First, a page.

Tui returns to profit as holiday bookings and prices surge post-pandemic

Tui returns to profit as holiday bookings and prices surge post-pandemic

Holiday giant Tui Group has seen its revenues quadruple this year and summer bookings almost return to 2019 pre-pandemic levels, following two-and-a-half challenging years for the travel sector.

The company reported revenues of 16.55 billion euros (£14.24 billion) in the year to September 30, up from 4.73 billion (£4.07 billion) the previous year.

It also returned to profit, reporting underlying pre-tax earnings of 409 million euros (£352 million), surging upwards from heavy losses of 2.08 billion euros (£1.79 billion) suffered this time last year.

In its fourth quarter, guest numbers reached 7.4 million – 93% of the level reported in the same period in 2019.

The group said it only started operating in a relatively normal environment in recent months due to late lifting of Covid restrictions, the impact of the war in Ukraine, and significant airport disruption over the summer.

It said winter bookings in the UK are up 5% on pre-pandemic levels and average prices have surged by 23%, which will help cushion the impact of cost inflation for the business.

Across the group, average prices were 28% higher than for the winter before Covid.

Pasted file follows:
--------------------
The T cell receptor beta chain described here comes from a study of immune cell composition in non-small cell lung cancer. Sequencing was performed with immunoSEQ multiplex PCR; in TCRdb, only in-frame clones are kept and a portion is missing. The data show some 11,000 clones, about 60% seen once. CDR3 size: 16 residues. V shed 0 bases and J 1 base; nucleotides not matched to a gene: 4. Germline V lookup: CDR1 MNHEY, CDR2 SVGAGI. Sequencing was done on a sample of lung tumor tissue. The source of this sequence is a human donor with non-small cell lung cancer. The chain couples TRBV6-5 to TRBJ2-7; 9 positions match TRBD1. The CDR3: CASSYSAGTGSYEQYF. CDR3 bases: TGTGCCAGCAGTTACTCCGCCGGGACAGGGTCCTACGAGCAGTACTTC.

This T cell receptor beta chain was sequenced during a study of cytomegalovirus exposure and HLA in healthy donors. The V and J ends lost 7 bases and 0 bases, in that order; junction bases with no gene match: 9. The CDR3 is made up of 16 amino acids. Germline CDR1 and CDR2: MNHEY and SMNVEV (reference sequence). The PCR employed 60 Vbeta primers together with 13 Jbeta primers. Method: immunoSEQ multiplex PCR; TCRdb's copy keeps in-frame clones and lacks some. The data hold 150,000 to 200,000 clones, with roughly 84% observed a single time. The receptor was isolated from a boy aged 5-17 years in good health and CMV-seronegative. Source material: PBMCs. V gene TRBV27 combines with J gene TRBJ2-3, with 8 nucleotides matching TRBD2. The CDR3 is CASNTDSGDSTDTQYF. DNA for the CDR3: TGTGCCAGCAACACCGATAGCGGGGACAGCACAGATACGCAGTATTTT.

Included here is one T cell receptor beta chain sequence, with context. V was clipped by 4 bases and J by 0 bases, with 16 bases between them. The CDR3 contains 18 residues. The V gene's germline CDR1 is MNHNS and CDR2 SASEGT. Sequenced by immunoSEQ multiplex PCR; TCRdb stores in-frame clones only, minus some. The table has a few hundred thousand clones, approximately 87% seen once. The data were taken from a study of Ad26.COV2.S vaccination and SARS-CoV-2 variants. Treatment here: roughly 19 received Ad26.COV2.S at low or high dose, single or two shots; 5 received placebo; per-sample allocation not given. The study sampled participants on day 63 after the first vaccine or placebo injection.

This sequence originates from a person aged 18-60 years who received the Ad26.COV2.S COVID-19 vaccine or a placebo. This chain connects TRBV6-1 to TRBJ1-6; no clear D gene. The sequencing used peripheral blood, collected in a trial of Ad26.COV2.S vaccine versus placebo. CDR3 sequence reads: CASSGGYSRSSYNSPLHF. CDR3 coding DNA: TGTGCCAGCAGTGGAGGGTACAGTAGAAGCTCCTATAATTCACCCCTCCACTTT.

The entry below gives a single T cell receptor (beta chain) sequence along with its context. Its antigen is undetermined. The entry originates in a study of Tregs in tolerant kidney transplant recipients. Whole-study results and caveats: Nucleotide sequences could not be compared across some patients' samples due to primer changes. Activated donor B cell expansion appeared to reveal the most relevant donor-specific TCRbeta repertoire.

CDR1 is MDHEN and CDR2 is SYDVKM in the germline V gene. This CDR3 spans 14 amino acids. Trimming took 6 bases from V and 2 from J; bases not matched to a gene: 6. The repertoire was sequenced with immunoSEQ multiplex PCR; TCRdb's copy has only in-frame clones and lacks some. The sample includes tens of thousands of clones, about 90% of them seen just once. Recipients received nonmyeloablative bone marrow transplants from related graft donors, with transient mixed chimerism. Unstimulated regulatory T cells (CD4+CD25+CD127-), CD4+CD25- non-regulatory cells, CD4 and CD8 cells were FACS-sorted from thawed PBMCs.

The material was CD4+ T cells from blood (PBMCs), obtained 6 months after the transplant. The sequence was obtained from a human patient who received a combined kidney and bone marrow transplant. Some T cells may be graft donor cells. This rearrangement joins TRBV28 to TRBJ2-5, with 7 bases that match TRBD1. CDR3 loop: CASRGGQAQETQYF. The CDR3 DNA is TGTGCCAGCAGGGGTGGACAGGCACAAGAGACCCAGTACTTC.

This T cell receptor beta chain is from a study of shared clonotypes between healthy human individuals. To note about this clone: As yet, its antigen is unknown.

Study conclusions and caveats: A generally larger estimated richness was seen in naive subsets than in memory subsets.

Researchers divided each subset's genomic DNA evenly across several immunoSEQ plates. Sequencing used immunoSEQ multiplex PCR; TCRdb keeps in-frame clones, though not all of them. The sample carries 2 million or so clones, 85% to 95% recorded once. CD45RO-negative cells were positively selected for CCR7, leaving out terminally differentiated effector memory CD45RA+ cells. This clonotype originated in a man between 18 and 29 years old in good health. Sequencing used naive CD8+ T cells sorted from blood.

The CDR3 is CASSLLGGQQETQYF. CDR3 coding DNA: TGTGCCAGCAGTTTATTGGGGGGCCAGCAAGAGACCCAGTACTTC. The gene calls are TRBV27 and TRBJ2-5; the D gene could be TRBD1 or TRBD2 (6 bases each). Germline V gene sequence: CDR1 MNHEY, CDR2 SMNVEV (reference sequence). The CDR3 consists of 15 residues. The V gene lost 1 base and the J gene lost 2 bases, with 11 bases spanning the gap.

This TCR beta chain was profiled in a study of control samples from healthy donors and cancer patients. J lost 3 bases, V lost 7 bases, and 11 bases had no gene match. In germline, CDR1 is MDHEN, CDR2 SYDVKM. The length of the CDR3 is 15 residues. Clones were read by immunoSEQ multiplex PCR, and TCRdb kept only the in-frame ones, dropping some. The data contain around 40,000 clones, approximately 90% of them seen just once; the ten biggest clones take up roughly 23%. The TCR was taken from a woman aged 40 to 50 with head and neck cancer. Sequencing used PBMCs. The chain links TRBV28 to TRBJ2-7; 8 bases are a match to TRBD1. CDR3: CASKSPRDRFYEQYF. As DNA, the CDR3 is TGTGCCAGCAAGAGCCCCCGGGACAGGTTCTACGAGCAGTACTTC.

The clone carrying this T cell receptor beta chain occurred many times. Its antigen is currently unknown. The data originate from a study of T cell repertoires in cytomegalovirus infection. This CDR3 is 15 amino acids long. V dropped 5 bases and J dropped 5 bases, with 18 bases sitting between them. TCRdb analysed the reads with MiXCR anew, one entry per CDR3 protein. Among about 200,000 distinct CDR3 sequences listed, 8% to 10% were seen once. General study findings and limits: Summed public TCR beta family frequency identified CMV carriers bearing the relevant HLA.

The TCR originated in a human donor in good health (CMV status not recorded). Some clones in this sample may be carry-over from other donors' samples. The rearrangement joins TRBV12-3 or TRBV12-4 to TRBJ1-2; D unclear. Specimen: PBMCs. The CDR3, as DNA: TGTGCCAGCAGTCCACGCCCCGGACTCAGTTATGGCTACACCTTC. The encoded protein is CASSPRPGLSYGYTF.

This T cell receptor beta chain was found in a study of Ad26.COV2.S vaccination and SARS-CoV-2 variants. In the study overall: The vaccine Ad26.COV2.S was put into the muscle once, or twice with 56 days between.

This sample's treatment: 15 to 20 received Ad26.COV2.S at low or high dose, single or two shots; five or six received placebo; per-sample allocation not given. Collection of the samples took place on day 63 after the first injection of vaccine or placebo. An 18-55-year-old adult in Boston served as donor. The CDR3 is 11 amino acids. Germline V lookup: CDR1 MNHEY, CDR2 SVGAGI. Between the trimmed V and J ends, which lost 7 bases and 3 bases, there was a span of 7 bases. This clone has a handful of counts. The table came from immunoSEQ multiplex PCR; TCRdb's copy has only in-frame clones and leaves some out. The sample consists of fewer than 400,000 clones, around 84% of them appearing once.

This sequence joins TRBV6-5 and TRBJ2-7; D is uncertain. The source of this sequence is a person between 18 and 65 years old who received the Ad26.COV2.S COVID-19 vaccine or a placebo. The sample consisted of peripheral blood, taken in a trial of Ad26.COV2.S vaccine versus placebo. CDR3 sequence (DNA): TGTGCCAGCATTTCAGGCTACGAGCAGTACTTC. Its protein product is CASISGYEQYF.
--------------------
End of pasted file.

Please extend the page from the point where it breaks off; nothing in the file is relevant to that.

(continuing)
The business also noted a trend for short-term bookings following the pandemic, signalling that consumers are avoiding booking holidays well in advance due to the uncertainty of international travel.

Tui chief executive Sebastian Ebel said: “People are more cautious where they spend their money. We are finding that people tend to make a decision on the budgets they have.

“So, if £1,000 is not enough anymore to go to Spain, then they go to Turkey. Or if they decide in winter not to go to the Dominican Republic, then they go to Egypt.

“We will see more normality compared to last year, where there was a strong increase in duration and a strong increase in star ranking.

“After Covid, people wanted to go on longer holidays and stay in a five-star rather than a four-star hotel. So here, we do expect a normalisation to times pre-Covid.”

Mr Ebel added: “After two-and-a-half very challenging years in the wake of the global Covid-19 pandemic, the past financial year was marked by a recovery of our business.

“As a result, we were finally able to report a positive operating result again.

“Tourism remains a long-term and attractive growth sector. All fundamental data point to this, and the long-term megatrends from which our industry particularly benefits remain intact.

“We also expect 2023 to be a solid and good year, but we are very aware of external market factors.

“With our strong brand, resilient business model, increased flexibility and dedicated teams, we are very well-positioned to benefit from market opportunities in the current financial year and beyond.”

  Published: by Radio NewsHub
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